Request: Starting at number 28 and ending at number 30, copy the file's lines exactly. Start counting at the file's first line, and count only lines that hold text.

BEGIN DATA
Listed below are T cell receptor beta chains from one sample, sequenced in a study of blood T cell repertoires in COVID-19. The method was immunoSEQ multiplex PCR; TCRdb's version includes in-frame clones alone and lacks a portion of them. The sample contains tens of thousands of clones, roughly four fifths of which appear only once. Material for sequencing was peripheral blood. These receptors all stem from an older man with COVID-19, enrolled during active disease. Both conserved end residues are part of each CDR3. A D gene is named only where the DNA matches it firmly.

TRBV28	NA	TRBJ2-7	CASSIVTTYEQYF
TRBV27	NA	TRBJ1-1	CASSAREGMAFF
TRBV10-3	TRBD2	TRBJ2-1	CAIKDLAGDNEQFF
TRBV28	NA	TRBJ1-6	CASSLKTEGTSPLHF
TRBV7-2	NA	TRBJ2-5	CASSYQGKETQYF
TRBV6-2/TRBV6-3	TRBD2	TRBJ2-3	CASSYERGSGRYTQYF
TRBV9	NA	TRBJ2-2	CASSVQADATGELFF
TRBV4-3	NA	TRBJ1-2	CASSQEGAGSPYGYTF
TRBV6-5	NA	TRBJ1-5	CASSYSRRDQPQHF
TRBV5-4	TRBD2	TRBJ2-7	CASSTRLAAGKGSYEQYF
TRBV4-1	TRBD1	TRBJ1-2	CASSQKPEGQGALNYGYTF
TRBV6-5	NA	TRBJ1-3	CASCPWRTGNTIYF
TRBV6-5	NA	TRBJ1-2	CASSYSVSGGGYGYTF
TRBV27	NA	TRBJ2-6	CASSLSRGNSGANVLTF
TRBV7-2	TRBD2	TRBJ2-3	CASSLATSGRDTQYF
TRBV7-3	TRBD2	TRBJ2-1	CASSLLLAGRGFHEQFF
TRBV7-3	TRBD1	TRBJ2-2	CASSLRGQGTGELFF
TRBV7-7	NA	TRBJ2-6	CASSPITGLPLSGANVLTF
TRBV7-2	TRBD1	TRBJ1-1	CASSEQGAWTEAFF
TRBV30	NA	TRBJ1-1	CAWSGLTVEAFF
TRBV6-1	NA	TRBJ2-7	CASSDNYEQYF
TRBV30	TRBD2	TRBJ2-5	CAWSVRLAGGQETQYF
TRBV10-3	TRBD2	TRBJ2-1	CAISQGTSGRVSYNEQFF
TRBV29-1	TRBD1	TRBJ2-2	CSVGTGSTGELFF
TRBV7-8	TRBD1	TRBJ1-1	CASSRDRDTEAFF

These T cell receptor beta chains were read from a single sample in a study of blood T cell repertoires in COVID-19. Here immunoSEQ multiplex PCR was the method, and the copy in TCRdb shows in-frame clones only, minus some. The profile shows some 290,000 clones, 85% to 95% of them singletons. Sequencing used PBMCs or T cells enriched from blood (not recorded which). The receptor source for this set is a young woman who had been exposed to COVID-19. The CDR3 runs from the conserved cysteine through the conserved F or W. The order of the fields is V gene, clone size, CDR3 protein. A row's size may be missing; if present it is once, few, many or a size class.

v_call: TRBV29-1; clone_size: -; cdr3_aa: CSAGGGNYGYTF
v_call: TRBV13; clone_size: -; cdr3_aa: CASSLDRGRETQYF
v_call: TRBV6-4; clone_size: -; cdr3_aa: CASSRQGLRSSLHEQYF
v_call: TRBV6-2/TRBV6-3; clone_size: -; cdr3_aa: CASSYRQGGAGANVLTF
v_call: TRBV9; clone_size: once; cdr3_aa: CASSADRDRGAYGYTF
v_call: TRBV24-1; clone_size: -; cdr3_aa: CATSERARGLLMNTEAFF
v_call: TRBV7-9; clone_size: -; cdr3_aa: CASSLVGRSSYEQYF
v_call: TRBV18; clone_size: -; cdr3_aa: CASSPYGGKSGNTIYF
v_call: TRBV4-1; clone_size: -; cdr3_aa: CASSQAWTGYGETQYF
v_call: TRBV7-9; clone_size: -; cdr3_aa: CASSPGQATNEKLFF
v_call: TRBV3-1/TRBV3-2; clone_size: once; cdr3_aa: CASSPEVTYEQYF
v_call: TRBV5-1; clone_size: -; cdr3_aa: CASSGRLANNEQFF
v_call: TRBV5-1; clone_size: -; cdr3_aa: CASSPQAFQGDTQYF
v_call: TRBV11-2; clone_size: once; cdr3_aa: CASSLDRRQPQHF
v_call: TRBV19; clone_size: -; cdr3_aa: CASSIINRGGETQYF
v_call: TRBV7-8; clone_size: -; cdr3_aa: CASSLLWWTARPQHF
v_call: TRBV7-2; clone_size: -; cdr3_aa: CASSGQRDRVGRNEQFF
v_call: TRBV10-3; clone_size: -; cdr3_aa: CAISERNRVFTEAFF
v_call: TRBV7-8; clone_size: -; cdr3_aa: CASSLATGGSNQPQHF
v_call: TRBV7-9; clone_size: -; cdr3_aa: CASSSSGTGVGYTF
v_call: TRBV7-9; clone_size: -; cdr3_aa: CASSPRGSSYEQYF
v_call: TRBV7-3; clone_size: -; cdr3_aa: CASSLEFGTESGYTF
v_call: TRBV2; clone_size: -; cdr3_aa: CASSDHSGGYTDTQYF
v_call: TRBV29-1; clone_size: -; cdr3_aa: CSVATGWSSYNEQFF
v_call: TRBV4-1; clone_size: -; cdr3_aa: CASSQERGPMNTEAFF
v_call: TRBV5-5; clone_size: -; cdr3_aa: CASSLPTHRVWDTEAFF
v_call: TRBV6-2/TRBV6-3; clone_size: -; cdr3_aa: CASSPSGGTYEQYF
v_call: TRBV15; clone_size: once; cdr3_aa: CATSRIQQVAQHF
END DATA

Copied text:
v_call: TRBV29-1; clone_size: -; cdr3_aa: CSAGGGNYGYTF
v_call: TRBV13; clone_size: -; cdr3_aa: CASSLDRGRETQYF
v_call: TRBV6-4; clone_size: -; cdr3_aa: CASSRQGLRSSLHEQYF